King of Sparta, husband of Helen, and brother of Agamemnon. Like Odysseus, he too has a series of misadventures on his return home from Troy.
A faithful friend of Odysseus who was left behind on Ithaca as Telemachus' tutor; he is wise, sober, and loyal.
The daughter of Alcinous and Arete. She is a charming young maiden, in her adolescence.
King of Pylos, father of Peisistratus. A very wise and garrulous old man, one of the few survivors of the Trojan War.
King of Ithaca, husband of Penelope, father of Telemachus, son of Laertes. He is the first of the Greek epic heroes to be renowned for his brain as well as his muscle.
Clytemnestra and Agamemnon's son who avenges his father's murder by killing his mother and her lover Aegisthus.
The gallant young son of Nestor. He is the companion of Telemachus on his journey through the Peloponnesus.
The wife of Odysseus. She is serious and industrious, a perfect wife and mother in many aspects.
The chief cowherd of Odysseus; he is brave and loyal and, despite his age, stands besides his master during the battle with the suitors.
The son of Odysseus and Penelope. He is just entering manhood and is very self-conscious of his duty, and his father's reputation as a hero, which he feels he must live up to.
The most famous of all Greek seers. The legend was that in compensation for his blindness the gods had given him his awesome visionary powers. His spirit is consulted by Odysseus in Hades.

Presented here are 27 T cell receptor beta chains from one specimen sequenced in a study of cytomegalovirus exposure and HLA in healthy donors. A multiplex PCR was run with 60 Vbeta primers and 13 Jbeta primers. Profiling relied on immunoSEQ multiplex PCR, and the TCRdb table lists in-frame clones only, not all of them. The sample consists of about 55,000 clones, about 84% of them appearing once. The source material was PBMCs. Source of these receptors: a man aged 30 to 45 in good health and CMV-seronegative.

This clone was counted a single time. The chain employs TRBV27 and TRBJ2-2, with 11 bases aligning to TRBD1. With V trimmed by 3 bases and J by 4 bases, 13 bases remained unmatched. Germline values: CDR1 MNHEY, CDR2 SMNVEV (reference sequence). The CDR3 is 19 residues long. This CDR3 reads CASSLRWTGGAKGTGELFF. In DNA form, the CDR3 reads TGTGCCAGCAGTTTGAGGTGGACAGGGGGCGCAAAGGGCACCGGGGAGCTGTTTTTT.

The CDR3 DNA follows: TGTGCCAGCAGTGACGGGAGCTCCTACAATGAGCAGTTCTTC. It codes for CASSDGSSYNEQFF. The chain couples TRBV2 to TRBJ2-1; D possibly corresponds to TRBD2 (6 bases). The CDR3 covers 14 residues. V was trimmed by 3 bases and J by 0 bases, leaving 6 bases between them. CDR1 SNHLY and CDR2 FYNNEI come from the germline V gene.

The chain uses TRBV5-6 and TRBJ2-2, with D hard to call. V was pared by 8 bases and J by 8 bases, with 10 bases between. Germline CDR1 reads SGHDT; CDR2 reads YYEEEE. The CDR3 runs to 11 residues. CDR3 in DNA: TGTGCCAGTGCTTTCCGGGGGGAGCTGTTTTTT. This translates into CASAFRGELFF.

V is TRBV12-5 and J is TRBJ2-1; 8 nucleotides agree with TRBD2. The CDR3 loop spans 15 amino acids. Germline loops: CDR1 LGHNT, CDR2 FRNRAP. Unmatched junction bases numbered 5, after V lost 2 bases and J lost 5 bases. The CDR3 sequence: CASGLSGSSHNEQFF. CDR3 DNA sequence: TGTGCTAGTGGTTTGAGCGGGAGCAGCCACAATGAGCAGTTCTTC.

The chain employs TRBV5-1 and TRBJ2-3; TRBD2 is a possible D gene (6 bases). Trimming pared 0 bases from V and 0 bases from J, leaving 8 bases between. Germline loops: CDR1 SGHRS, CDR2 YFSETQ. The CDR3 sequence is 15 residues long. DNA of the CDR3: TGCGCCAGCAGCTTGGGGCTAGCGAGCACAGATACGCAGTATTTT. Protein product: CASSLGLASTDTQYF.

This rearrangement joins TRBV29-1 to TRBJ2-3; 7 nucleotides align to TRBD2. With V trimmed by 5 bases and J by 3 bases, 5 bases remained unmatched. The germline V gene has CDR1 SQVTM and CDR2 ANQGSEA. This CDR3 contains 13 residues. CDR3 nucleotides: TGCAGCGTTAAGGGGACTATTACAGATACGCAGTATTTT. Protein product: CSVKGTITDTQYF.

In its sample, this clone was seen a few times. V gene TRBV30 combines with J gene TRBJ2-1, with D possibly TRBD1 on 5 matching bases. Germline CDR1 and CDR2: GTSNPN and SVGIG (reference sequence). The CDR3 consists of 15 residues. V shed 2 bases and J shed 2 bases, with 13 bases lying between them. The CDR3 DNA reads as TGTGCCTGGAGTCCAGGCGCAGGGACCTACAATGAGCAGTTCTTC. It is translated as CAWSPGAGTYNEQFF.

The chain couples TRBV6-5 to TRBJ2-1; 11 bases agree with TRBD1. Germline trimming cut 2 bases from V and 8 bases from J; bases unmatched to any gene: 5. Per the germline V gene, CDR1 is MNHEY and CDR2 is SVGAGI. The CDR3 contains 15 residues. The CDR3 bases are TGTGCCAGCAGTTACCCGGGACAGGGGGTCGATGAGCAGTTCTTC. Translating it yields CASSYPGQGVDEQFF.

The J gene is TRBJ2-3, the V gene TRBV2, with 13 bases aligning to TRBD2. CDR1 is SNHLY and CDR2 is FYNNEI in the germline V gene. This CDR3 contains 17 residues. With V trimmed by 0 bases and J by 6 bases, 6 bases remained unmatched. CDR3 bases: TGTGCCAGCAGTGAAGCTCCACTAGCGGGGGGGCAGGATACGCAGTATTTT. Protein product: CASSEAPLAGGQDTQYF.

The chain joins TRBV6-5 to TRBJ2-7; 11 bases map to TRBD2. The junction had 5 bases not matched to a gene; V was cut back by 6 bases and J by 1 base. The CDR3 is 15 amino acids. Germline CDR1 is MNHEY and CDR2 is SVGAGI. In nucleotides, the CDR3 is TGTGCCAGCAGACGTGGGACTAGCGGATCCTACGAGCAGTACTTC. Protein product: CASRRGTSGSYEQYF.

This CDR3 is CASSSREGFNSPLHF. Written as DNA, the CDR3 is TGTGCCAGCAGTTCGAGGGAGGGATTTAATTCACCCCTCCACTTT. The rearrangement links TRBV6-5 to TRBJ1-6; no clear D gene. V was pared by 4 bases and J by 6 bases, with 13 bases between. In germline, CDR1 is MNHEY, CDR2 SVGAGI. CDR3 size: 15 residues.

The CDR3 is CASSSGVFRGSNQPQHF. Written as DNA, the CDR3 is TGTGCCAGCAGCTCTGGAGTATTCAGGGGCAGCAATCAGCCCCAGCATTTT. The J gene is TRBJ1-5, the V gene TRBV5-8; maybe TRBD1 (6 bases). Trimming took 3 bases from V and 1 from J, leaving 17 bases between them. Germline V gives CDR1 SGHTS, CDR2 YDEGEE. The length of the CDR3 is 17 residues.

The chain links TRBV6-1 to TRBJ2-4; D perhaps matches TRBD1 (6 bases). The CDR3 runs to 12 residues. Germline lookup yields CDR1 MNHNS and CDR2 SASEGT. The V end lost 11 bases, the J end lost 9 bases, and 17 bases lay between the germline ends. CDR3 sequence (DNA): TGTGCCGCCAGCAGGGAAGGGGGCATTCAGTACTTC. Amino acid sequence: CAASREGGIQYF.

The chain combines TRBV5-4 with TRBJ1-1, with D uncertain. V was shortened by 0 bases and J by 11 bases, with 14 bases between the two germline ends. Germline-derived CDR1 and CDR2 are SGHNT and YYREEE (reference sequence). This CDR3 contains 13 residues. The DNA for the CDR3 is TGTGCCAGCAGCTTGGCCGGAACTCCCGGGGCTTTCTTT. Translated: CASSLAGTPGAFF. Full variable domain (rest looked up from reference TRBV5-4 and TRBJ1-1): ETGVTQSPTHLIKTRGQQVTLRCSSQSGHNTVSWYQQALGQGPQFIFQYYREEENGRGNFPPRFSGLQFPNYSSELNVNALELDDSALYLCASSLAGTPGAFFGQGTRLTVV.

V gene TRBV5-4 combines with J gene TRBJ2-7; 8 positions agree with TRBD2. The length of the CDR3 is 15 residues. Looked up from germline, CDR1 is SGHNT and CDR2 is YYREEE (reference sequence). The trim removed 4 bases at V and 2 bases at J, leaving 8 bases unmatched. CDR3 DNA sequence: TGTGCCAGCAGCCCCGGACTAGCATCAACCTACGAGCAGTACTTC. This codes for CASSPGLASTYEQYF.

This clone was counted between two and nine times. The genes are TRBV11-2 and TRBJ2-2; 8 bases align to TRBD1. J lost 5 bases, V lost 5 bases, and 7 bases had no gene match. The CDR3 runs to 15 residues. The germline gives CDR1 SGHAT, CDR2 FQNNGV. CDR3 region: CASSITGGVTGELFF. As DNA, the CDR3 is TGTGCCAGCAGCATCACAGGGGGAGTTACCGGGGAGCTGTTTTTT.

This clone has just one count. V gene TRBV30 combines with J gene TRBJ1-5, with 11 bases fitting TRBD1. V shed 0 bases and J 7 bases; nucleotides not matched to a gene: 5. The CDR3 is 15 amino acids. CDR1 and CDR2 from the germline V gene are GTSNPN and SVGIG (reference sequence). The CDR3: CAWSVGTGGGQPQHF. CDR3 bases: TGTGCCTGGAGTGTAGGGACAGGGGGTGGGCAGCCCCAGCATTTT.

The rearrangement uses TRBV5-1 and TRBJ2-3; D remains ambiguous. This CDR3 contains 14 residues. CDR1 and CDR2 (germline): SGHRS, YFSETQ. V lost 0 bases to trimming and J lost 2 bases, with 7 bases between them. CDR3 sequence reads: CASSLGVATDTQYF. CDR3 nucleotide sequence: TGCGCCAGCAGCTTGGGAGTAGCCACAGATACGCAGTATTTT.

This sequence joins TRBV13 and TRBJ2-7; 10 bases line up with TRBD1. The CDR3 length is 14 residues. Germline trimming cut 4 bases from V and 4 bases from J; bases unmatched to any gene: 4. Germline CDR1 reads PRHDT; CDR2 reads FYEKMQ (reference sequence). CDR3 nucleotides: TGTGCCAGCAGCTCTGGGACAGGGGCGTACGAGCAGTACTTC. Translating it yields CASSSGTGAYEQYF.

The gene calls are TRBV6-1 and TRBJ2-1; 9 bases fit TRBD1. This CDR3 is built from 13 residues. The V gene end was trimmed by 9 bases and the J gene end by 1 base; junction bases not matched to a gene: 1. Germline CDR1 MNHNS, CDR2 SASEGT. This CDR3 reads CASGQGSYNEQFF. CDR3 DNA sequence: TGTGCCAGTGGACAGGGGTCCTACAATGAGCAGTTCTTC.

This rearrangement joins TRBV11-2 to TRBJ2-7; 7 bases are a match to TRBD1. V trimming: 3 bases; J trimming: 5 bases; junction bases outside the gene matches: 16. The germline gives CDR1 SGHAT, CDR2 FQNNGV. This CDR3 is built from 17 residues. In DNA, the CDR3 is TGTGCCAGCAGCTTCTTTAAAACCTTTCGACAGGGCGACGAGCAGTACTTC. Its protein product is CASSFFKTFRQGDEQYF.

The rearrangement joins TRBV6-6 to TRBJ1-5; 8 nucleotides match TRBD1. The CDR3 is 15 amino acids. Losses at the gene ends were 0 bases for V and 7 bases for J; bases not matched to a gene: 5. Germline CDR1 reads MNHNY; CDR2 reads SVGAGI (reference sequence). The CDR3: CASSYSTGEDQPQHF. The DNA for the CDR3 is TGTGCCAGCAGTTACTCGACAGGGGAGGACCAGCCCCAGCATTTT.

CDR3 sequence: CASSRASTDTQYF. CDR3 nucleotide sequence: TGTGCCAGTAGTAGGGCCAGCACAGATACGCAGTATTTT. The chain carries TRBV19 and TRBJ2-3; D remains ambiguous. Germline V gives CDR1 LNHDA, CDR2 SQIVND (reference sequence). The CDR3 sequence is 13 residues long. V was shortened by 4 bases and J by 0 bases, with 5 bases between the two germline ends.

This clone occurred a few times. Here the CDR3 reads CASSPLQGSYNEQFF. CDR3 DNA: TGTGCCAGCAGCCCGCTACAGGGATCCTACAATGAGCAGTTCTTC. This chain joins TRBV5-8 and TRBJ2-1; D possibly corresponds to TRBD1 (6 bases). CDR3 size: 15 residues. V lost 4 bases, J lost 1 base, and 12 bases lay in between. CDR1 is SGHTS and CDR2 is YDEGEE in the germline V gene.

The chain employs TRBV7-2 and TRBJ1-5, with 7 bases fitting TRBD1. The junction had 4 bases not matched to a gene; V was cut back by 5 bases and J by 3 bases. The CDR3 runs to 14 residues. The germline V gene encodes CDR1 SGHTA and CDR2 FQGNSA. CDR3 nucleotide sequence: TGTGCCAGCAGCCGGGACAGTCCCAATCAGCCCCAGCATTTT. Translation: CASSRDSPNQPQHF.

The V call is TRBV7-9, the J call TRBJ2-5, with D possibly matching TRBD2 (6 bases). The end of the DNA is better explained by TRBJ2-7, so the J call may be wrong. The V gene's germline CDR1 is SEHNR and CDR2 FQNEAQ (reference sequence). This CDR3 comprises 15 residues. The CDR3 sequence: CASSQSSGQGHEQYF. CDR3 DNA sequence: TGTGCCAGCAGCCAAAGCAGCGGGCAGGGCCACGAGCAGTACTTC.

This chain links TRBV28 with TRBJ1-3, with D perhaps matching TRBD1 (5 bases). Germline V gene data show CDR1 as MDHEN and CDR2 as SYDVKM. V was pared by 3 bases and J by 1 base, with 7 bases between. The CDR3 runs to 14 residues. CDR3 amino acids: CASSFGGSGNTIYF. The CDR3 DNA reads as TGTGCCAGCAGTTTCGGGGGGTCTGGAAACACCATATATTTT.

God of the winds, and a son of Poseidon. Zeus gave him dominion over the winds, which he keeps in vast caves on the mystical island of Aeolia.
Daughter of Zeus, goddess of wisdom and patroness of the arts and crafts, also known as Pallas. Odysseus is her favorite and protégé.
The sea nymph that keeps Odysseus captive for nine years and who, in hope of making him her husband, offers him immortality.
A sea monster that swallows huge amounts of water three times a day before belching them back out again, creating whirlpools.
The enchantress who transforms the crew of Odysseus into swine and who, when she finds that she cannot conquer Odysseus, takes him as a lover and helps him with advice and supplies on his voyage home.
The lord of the dead and ruler of the underworld, which is also referred to as Hades.
The god of the sun, whose cattle are eaten by Odysseus' crew.
Son of Zeus, the ambassador of the gods, conductor of the dead souls to Hades, and patron of travelers, merchants, and thieves.